hundred people at the dealership. It's pretty uncommon at
that time of night in Longview for people to be
congregating, so I walked over and saw the contest, was
struck by the absurdity of it, hung out for 15 or 20
minutes, and then I left.

I went back to New York and started to write a screenplay
based on some guys I knew in East Texas when I lived there,
but I kept putting the screenplay away because I was
finishing school. But when I got to L.A. three years later, I
was working with Kevin Morris, an entertainment lawyer, and
I started to tell him about the contest and the script I
started to write years ago, and we decided to shoot the
contest as a documentary.

A film like this borders on parody; it would have been
easy to make fun of these people and the absurdity of the contest. How did you avoid that?

I think it's a very simple understanding that life, as Tennessee Williams said, is fantastic. And because it's fantastic, you don't need to amp it up any more than it
already does for you. It was already a fantastic,
exploitative event and I just didn't think that it needed, on my end, to make it more so.

And I genuinely found the people shooting from heart: very honest, very open, very vulnerable and I'm not just the kind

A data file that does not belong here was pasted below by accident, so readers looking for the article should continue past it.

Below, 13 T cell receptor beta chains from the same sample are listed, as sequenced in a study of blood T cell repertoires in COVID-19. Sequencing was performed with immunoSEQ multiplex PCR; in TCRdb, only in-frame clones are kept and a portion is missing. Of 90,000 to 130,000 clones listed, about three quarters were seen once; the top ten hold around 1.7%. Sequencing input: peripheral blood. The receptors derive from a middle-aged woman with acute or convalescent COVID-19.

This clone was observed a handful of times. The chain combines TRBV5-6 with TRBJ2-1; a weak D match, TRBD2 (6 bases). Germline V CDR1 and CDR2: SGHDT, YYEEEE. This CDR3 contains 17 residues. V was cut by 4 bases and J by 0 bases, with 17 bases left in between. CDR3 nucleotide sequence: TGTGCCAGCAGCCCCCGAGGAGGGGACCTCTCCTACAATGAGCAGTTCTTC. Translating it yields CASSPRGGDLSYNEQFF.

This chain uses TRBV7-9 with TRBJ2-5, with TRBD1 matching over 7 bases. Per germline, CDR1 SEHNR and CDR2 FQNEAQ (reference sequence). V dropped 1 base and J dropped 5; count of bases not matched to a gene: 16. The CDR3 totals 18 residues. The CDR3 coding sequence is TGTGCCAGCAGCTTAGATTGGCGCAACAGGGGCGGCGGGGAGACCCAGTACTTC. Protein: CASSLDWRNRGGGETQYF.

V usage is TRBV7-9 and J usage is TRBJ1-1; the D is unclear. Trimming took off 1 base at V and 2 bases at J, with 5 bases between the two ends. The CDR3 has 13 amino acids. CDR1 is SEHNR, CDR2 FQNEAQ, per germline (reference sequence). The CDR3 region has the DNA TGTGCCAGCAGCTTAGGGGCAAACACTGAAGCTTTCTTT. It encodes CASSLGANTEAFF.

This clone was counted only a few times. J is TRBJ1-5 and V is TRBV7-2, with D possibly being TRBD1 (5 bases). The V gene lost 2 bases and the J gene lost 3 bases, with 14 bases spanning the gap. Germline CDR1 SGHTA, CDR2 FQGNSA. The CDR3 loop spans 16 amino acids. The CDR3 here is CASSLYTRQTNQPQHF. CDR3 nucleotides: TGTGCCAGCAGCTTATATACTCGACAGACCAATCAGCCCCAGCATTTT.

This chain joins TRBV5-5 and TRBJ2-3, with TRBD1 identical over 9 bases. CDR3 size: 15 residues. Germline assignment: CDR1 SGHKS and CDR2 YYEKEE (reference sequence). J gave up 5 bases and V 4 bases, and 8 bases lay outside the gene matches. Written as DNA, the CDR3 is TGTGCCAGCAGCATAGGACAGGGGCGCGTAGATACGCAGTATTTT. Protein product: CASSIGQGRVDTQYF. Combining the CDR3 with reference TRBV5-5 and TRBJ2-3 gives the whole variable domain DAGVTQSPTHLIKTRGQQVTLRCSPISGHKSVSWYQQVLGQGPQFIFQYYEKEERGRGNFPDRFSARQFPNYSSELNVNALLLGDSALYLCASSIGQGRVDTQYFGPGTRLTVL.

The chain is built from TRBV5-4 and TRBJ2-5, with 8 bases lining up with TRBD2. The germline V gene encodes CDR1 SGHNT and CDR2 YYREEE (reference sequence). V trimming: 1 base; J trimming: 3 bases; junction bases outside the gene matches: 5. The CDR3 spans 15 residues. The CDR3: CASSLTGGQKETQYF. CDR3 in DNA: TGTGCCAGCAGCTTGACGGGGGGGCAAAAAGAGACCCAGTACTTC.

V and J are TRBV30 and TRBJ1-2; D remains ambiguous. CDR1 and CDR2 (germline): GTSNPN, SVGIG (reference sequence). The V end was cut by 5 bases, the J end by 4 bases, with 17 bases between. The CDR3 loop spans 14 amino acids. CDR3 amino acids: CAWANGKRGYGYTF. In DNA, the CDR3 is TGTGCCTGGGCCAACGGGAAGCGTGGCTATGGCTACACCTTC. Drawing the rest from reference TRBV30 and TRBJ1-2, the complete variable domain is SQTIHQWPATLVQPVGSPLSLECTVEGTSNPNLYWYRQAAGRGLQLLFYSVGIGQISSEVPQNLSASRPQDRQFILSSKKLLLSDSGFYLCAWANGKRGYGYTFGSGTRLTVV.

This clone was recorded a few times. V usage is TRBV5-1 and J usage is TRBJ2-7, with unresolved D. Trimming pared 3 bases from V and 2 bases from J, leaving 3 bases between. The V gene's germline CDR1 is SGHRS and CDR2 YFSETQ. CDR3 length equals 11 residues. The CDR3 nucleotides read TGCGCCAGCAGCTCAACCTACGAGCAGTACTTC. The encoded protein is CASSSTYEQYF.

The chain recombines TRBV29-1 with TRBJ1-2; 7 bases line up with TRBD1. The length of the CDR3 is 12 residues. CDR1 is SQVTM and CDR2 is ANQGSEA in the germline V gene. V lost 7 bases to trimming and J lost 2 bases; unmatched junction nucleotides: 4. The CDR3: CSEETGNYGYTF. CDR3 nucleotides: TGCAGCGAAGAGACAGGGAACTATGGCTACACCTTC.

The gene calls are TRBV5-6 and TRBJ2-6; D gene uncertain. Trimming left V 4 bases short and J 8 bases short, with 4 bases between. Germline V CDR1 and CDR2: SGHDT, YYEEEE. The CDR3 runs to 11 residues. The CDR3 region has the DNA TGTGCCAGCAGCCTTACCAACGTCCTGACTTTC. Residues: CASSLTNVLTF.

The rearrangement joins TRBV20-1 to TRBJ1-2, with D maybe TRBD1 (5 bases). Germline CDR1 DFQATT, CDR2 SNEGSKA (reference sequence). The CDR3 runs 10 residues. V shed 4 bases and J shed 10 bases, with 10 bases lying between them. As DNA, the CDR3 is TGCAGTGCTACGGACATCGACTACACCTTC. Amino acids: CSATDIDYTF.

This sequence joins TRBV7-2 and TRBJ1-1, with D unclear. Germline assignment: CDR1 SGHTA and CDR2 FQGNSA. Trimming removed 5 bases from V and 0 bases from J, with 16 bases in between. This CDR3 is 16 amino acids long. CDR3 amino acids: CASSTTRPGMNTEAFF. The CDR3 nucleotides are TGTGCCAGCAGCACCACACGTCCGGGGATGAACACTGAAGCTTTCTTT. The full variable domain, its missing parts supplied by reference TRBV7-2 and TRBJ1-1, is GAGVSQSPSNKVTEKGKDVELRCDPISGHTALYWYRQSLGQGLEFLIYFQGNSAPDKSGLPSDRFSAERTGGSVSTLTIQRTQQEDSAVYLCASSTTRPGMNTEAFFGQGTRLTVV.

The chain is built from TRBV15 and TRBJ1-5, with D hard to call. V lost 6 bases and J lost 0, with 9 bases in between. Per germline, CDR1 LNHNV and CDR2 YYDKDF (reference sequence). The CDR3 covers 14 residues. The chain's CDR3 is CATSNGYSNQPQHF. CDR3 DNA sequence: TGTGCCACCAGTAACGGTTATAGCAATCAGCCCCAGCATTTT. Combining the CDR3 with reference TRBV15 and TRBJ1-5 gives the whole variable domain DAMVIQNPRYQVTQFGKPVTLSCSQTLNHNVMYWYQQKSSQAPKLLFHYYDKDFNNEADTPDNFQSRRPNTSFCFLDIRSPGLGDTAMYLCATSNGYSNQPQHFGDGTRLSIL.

of person to take advantage of that. By the end of the
contest, I felt a fondness for all these people, and as an
editor, after you watch the footage three or four times, you
catch all their nuances, you get to know all these people. I
felt a responsibility to represent them as they are and how
I perceived them. I didn't think they [deserved to be]
mocked ... my experience there wasn't a parody, it was real
people going through a real situation, even if it was
hyper-realistic. The people had real concerns, real needs,
real wants. I didn't want to make fun of them.

The contestants at the event seemed very open to going on
camera and sharing their lives. What made them so willing to
talk to you?

I think it's a combination of things. Myself and my partner,
[producer] Chapin Wilson, we're both pretty easygoing. We
meet everyone in the eye; we're pretty respectful of people,
no matter where they are in their lives or the positions